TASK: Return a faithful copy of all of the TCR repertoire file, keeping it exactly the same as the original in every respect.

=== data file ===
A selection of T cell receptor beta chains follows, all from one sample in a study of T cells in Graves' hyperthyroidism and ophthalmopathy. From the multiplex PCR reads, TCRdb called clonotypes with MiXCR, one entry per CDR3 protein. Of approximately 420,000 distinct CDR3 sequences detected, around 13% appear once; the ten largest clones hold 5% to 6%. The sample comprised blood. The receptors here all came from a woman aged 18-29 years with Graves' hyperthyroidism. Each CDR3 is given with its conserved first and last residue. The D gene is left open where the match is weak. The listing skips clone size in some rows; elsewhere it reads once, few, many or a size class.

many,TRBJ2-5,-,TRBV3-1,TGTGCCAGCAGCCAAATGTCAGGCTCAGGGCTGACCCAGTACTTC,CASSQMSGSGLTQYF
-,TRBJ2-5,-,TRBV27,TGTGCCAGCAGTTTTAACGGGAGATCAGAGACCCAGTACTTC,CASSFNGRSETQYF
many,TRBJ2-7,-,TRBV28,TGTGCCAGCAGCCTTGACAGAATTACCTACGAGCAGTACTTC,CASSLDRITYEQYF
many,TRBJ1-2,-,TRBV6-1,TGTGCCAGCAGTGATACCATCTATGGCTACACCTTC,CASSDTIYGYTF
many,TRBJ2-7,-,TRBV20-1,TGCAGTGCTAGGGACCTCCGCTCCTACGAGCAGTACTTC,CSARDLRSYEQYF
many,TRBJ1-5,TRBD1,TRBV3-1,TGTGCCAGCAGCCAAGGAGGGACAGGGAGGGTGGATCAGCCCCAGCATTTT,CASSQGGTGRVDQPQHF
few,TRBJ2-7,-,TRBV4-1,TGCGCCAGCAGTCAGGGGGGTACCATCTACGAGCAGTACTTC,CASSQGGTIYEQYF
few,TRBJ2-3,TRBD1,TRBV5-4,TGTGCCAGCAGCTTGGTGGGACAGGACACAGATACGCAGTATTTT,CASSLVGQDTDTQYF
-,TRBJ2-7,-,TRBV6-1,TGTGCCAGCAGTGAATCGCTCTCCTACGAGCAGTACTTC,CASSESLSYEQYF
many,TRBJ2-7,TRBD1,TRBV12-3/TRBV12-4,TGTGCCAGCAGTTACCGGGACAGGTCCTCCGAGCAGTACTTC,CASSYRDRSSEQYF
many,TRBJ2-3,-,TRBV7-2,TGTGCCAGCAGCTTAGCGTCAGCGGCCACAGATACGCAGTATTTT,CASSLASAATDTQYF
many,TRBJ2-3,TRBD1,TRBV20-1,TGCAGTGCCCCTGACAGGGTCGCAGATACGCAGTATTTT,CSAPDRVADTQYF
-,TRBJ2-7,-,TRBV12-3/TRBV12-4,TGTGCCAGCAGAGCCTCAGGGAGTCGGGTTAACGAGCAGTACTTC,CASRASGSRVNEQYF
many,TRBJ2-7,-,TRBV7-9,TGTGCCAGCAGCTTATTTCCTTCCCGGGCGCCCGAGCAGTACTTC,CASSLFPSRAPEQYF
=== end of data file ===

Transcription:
A selection of T cell receptor beta chains follows, all from one sample in a study of T cells in Graves' hyperthyroidism and ophthalmopathy. From the multiplex PCR reads, TCRdb called clonotypes with MiXCR, one entry per CDR3 protein. Of approximately 420,000 distinct CDR3 sequences detected, around 13% appear once; the ten largest clones hold 5% to 6%. The sample comprised blood. The receptors here all came from a woman aged 18-29 years with Graves' hyperthyroidism. Each CDR3 is given with its conserved first and last residue. The D gene is left open where the match is weak. The listing skips clone size in some rows; elsewhere it reads once, few, many or a size class.

many,TRBJ2-5,-,TRBV3-1,TGTGCCAGCAGCCAAATGTCAGGCTCAGGGCTGACCCAGTACTTC,CASSQMSGSGLTQYF
-,TRBJ2-5,-,TRBV27,TGTGCCAGCAGTTTTAACGGGAGATCAGAGACCCAGTACTTC,CASSFNGRSETQYF
many,TRBJ2-7,-,TRBV28,TGTGCCAGCAGCCTTGACAGAATTACCTACGAGCAGTACTTC,CASSLDRITYEQYF
many,TRBJ1-2,-,TRBV6-1,TGTGCCAGCAGTGATACCATCTATGGCTACACCTTC,CASSDTIYGYTF
many,TRBJ2-7,-,TRBV20-1,TGCAGTGCTAGGGACCTCCGCTCCTACGAGCAGTACTTC,CSARDLRSYEQYF
many,TRBJ1-5,TRBD1,TRBV3-1,TGTGCCAGCAGCCAAGGAGGGACAGGGAGGGTGGATCAGCCCCAGCATTTT,CASSQGGTGRVDQPQHF
few,TRBJ2-7,-,TRBV4-1,TGCGCCAGCAGTCAGGGGGGTACCATCTACGAGCAGTACTTC,CASSQGGTIYEQYF
few,TRBJ2-3,TRBD1,TRBV5-4,TGTGCCAGCAGCTTGGTGGGACAGGACACAGATACGCAGTATTTT,CASSLVGQDTDTQYF
-,TRBJ2-7,-,TRBV6-1,TGTGCCAGCAGTGAATCGCTCTCCTACGAGCAGTACTTC,CASSESLSYEQYF
many,TRBJ2-7,TRBD1,TRBV12-3/TRBV12-4,TGTGCCAGCAGTTACCGGGACAGGTCCTCCGAGCAGTACTTC,CASSYRDRSSEQYF
many,TRBJ2-3,-,TRBV7-2,TGTGCCAGCAGCTTAGCGTCAGCGGCCACAGATACGCAGTATTTT,CASSLASAATDTQYF
many,TRBJ2-3,TRBD1,TRBV20-1,TGCAGTGCCCCTGACAGGGTCGCAGATACGCAGTATTTT,CSAPDRVADTQYF
-,TRBJ2-7,-,TRBV12-3/TRBV12-4,TGTGCCAGCAGAGCCTCAGGGAGTCGGGTTAACGAGCAGTACTTC,CASRASGSRVNEQYF
many,TRBJ2-7,-,TRBV7-9,TGTGCCAGCAGCTTATTTCCTTCCCGGGCGCCCGAGCAGTACTTC,CASSLFPSRAPEQYF